Home birth as a way to find a loving supportive environment and fight the enslavement of the patriarchy is absolute, utter nonsense. It’s one of the only medical scenarios I can think of where women place health and welfare in jeopardy in order to feel “in control” and avoid intervention.And, of course, there's Amy Tuteur whose entire raison d'être is to demonize women who choose births outside of hospitals, demonstrated most clearly on her blog, but also--inevitably--in the comments of nearly every single major article on the subject (including the Feministing ones).
I fully support a woman's decision to have a home birth. I was very frustrated by my hospital experience and felt that I was not respected or treated with compassion. I hated the way the medical community made me doubt my own body, and I hated how much I had to fight just to give birth to my child. I completely sympathize with someone who doesn't want to have that battle and sees avoiding the battleground as the easiest way to do it. I also completely respect people who simply think that their homes are the best environment for birth. I think that women should be allowed to make sound judgments about their own birthing experiences, weigh any risks for themselves, and be informed advocates for their actions. However, I think that the way this conversation gets framed is damaging all of us, and some of us more than others.
When we turn birth experiences into an either-or dichotomy, we miss the opportunity to join our voices and advocate for changes in medical policies and research. That hurts all of us, but it especially hurts women who may lack the socio-economic privileges that the women at the forefront of these arguments are granted.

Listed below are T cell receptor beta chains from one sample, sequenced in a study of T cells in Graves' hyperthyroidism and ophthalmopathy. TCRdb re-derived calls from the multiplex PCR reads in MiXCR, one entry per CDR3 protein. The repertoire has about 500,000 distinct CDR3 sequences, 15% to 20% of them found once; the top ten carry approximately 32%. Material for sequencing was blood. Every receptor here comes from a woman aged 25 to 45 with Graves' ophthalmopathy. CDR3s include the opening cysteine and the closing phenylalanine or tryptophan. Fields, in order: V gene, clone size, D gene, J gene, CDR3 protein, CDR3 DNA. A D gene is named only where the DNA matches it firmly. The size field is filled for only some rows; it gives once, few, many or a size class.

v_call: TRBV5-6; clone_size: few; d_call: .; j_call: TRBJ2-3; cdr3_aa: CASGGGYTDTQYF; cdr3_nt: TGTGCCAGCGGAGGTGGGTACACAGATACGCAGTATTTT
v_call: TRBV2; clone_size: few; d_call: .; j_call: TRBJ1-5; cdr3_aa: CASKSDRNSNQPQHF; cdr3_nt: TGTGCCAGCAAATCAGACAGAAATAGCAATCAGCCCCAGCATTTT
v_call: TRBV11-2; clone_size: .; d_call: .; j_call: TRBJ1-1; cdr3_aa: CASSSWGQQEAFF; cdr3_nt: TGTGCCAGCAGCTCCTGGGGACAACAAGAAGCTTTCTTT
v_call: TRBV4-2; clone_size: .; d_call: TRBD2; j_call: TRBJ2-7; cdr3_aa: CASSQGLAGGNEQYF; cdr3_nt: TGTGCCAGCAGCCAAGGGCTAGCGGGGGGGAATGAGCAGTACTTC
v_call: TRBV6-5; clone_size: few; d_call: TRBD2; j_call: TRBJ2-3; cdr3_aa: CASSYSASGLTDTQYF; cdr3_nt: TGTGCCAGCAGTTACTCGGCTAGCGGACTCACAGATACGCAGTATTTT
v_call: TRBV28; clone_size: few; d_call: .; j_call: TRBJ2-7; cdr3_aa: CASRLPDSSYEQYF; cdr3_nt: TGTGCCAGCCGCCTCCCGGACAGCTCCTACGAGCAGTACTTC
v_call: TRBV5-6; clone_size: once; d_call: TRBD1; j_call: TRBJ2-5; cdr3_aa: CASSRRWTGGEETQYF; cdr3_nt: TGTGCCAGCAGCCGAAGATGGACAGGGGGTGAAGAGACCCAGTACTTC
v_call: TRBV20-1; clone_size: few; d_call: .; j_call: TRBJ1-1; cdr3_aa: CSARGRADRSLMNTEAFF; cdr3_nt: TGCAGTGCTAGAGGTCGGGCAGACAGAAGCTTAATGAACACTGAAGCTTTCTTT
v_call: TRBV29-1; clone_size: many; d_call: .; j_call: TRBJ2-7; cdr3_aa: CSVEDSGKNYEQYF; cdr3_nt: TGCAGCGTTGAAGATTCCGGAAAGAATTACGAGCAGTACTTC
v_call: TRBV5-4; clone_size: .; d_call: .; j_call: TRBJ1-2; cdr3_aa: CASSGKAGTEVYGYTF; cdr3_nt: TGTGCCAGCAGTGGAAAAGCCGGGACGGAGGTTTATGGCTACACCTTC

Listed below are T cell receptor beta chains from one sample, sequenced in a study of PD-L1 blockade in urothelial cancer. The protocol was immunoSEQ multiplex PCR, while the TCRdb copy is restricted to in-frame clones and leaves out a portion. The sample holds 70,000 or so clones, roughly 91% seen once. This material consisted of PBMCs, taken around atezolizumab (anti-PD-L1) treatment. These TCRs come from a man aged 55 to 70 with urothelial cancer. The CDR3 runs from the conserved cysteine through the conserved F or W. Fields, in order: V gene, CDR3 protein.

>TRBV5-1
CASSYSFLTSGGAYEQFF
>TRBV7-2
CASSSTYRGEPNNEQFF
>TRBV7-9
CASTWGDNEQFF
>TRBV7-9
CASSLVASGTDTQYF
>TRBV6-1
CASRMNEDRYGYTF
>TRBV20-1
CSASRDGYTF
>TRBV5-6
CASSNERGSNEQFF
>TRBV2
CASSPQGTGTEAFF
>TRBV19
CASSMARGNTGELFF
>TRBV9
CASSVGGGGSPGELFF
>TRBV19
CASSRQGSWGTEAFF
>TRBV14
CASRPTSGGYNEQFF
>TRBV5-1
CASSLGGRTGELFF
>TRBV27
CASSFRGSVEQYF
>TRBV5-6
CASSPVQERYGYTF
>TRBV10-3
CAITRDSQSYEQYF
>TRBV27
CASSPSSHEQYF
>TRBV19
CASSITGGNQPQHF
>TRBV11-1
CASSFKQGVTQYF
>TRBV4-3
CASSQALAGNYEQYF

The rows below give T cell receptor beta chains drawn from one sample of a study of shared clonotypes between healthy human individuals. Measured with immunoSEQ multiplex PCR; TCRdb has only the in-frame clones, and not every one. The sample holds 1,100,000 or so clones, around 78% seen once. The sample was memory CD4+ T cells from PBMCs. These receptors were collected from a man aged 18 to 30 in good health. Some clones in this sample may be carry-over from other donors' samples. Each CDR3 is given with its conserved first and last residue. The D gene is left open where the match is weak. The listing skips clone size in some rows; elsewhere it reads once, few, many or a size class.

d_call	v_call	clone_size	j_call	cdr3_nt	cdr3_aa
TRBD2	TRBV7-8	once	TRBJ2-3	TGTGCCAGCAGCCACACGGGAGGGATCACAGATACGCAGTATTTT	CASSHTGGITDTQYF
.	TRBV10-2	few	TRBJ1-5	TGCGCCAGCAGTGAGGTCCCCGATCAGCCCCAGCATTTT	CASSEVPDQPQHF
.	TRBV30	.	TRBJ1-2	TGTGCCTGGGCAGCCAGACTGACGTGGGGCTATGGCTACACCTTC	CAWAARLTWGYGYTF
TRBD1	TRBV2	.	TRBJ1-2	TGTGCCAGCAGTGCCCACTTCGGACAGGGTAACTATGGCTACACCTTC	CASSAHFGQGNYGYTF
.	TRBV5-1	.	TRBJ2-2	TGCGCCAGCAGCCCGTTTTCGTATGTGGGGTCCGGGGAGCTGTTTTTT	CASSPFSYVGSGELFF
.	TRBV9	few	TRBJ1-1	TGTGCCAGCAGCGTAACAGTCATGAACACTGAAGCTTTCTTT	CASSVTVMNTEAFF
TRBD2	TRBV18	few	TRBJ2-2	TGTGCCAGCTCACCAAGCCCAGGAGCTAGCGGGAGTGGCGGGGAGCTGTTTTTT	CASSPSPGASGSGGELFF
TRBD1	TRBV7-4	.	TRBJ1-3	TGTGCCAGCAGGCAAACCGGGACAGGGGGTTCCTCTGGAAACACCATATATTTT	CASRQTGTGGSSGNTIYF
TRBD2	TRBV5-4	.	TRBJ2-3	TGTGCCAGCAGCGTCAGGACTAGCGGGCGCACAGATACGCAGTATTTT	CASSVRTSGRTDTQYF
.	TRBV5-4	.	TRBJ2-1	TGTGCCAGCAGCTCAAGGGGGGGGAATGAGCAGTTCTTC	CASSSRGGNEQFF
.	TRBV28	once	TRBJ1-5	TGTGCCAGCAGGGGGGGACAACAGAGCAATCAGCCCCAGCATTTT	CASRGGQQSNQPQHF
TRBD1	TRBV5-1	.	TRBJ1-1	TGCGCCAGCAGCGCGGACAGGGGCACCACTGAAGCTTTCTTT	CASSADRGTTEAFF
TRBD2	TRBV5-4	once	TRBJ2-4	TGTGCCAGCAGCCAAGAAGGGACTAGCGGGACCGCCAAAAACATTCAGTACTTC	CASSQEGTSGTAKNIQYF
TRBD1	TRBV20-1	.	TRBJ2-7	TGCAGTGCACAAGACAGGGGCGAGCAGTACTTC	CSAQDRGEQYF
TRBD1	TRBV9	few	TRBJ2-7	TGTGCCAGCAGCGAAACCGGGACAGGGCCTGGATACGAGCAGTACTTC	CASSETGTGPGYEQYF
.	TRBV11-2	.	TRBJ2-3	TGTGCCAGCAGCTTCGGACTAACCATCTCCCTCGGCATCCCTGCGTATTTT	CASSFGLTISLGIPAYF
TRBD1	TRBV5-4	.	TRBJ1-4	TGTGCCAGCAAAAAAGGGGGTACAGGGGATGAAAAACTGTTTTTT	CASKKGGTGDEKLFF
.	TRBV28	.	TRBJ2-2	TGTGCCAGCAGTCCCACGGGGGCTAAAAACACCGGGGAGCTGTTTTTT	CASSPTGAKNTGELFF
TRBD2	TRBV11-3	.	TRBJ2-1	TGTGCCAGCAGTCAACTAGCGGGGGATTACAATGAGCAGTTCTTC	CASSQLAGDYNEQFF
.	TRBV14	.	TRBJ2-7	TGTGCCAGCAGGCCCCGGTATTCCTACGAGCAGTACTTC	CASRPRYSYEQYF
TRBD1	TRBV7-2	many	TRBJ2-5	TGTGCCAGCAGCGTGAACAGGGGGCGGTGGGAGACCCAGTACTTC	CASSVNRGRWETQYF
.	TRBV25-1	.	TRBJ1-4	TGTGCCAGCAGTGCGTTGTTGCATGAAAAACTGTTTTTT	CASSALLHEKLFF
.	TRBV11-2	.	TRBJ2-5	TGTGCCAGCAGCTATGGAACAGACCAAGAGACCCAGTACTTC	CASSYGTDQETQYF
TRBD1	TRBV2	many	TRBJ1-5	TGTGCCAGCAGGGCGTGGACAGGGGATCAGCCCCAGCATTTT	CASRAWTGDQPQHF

Looking at the planned home birth statistics, it is clear that most of that 30% increase can be attributed to a narrow demographic: educated, well-off, older, white women.
The NPR article explains that "The increase in home births isn't occurring among all women. The trend appears to be being driven primarily by older white women, according to the report. Home births increased 36 percent among white women between 2004 and 2009."
Other statistics back up this trend. [Edit: I re-worded this section for clarity and added the comparative percentages for hospital births] One study looked at home births (link requires subscription access) across 19 states in 2006. The study aimed to compare the demographics of planned home births, unplanned home births, and hospital births.
- 90.1% of planned home births were to white women, compared to 5.6% for Hispanic women and 2.2% for African American women (by comparison, the percentages for hospital births were 49.7% white, 32.2% Hispanic, and 11.9% African American)
- 91.7% of planned home births were to married women (compared to 61% of women birthing in hospitals)
- 54.9% of planned home births were to women with 13+ years of education (compared to 48.8% of women birthing in hospitals)
It's important to also understand that many of the risks associated with home births are particularly true for unplanned home births. The same study has the following statistics on these kind of births: